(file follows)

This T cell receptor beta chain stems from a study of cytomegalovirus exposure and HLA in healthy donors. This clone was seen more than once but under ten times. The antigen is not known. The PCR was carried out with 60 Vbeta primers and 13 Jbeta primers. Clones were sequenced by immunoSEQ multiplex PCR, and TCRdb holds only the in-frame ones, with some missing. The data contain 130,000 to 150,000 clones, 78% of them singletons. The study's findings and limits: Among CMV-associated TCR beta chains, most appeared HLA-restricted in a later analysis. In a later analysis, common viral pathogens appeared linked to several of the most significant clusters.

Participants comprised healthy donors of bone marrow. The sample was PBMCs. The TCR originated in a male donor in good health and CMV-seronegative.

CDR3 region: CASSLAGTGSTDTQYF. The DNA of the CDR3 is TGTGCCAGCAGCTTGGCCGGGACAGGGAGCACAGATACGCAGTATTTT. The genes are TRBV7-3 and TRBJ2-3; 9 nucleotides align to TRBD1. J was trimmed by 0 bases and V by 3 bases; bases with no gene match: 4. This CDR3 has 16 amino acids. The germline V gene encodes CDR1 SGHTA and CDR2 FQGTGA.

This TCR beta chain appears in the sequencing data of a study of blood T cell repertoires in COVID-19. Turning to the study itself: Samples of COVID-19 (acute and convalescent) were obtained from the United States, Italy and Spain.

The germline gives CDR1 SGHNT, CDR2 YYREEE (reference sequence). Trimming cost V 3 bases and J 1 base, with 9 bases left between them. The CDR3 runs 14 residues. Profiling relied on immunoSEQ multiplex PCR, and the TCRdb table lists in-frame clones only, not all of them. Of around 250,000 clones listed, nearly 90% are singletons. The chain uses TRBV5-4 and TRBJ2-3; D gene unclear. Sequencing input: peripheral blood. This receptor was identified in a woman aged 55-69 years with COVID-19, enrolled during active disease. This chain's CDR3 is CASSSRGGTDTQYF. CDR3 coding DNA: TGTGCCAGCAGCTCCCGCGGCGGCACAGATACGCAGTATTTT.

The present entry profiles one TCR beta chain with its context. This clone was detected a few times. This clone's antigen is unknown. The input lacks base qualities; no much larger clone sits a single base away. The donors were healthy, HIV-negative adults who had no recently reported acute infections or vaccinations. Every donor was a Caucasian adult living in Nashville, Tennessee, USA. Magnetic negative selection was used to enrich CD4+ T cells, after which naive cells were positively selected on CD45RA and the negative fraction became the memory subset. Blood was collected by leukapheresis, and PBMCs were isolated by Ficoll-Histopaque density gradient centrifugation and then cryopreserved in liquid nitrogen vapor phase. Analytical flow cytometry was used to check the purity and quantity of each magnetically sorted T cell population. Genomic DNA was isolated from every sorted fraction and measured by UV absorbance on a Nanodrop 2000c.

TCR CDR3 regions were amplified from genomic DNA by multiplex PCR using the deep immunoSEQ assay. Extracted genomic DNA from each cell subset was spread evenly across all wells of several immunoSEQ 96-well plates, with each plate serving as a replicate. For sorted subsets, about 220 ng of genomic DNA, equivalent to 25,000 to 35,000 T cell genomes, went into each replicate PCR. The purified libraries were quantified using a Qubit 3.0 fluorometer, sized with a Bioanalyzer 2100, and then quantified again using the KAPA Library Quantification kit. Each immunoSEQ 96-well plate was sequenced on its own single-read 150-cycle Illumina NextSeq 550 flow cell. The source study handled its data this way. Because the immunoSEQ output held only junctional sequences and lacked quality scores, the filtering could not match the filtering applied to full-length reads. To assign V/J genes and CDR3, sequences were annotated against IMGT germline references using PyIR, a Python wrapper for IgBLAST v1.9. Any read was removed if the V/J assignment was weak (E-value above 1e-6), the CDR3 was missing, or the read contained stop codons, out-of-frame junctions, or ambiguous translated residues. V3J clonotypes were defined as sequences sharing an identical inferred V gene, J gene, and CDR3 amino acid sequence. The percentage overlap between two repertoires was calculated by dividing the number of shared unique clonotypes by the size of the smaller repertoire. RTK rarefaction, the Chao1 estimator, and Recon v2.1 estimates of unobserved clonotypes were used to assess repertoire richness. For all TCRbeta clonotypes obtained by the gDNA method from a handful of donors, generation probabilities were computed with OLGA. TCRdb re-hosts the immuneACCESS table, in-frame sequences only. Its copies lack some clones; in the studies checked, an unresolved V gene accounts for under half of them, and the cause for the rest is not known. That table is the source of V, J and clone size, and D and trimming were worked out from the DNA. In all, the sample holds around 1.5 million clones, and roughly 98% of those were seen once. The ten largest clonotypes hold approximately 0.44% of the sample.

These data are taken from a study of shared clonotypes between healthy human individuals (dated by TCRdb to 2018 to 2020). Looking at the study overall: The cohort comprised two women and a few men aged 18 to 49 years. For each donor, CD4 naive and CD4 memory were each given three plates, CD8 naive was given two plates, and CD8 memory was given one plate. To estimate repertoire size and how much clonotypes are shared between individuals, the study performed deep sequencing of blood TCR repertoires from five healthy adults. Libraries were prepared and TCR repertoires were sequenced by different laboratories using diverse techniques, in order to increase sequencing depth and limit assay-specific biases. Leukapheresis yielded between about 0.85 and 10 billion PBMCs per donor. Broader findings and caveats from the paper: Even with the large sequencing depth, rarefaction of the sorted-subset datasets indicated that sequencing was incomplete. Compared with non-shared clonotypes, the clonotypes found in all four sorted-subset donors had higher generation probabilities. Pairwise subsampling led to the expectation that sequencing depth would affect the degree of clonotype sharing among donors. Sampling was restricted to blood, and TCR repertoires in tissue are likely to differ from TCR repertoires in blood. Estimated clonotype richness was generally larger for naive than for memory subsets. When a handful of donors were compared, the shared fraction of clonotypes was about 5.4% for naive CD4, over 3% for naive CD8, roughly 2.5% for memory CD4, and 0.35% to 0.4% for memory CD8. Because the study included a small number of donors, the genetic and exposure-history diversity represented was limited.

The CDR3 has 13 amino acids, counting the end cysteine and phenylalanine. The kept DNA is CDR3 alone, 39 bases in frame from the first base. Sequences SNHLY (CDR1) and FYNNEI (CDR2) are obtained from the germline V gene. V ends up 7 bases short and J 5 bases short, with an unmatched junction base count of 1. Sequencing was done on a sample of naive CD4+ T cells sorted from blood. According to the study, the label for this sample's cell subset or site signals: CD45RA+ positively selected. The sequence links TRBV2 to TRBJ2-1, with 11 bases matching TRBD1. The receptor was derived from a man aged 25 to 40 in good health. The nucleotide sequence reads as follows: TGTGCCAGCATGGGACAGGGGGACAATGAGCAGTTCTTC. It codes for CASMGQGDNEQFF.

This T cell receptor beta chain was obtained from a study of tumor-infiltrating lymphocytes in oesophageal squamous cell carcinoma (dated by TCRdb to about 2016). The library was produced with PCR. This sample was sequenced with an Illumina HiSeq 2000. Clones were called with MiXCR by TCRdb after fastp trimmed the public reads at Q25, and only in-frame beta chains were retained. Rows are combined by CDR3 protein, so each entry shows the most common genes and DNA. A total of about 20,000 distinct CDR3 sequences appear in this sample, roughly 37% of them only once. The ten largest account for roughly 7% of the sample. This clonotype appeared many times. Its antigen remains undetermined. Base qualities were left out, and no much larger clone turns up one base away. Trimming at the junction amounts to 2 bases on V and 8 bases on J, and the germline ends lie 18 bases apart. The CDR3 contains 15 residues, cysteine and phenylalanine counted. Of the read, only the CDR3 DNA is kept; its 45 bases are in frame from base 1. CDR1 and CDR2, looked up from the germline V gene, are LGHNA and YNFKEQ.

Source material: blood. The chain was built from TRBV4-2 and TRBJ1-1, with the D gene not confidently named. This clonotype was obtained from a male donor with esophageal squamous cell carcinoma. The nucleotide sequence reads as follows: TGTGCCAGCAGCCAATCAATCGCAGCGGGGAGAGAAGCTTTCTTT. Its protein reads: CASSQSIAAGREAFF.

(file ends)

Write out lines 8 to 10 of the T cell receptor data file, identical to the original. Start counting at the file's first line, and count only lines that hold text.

These data are taken from a study of shared clonotypes between healthy human individuals (dated by TCRdb to 2018 to 2020). Looking at the study overall: The cohort comprised two women and a few men aged 18 to 49 years. For each donor, CD4 naive and CD4 memory were each given three plates, CD8 naive was given two plates, and CD8 memory was given one plate. To estimate repertoire size and how much clonotypes are shared between individuals, the study performed deep sequencing of blood TCR repertoires from five healthy adults. Libraries were prepared and TCR repertoires were sequenced by different laboratories using diverse techniques, in order to increase sequencing depth and limit assay-specific biases. Leukapheresis yielded between about 0.85 and 10 billion PBMCs per donor. Broader findings and caveats from the paper: Even with the large sequencing depth, rarefaction of the sorted-subset datasets indicated that sequencing was incomplete. Compared with non-shared clonotypes, the clonotypes found in all four sorted-subset donors had higher generation probabilities. Pairwise subsampling led to the expectation that sequencing depth would affect the degree of clonotype sharing among donors. Sampling was restricted to blood, and TCR repertoires in tissue are likely to differ from TCR repertoires in blood. Estimated clonotype richness was generally larger for naive than for memory subsets. When a handful of donors were compared, the shared fraction of clonotypes was about 5.4% for naive CD4, over 3% for naive CD8, roughly 2.5% for memory CD4, and 0.35% to 0.4% for memory CD8. Because the study included a small number of donors, the genetic and exposure-history diversity represented was limited.

The CDR3 has 13 amino acids, counting the end cysteine and phenylalanine. The kept DNA is CDR3 alone, 39 bases in frame from the first base. Sequences SNHLY (CDR1) and FYNNEI (CDR2) are obtained from the germline V gene. V ends up 7 bases short and J 5 bases short, with an unmatched junction base count of 1. Sequencing was done on a sample of naive CD4+ T cells sorted from blood. According to the study, the label for this sample's cell subset or site signals: CD45RA+ positively selected. The sequence links TRBV2 to TRBJ2-1, with 11 bases matching TRBD1. The receptor was derived from a man aged 25 to 40 in good health. The nucleotide sequence reads as follows: TGTGCCAGCATGGGACAGGGGGACAATGAGCAGTTCTTC. It codes for CASMGQGDNEQFF.

This T cell receptor beta chain was obtained from a study of tumor-infiltrating lymphocytes in oesophageal squamous cell carcinoma (dated by TCRdb to about 2016). The library was produced with PCR. This sample was sequenced with an Illumina HiSeq 2000. Clones were called with MiXCR by TCRdb after fastp trimmed the public reads at Q25, and only in-frame beta chains were retained. Rows are combined by CDR3 protein, so each entry shows the most common genes and DNA. A total of about 20,000 distinct CDR3 sequences appear in this sample, roughly 37% of them only once. The ten largest account for roughly 7% of the sample. This clonotype appeared many times. Its antigen remains undetermined. Base qualities were left out, and no much larger clone turns up one base away. Trimming at the junction amounts to 2 bases on V and 8 bases on J, and the germline ends lie 18 bases apart. The CDR3 contains 15 residues, cysteine and phenylalanine counted. Of the read, only the CDR3 DNA is kept; its 45 bases are in frame from base 1. CDR1 and CDR2, looked up from the germline V gene, are LGHNA and YNFKEQ.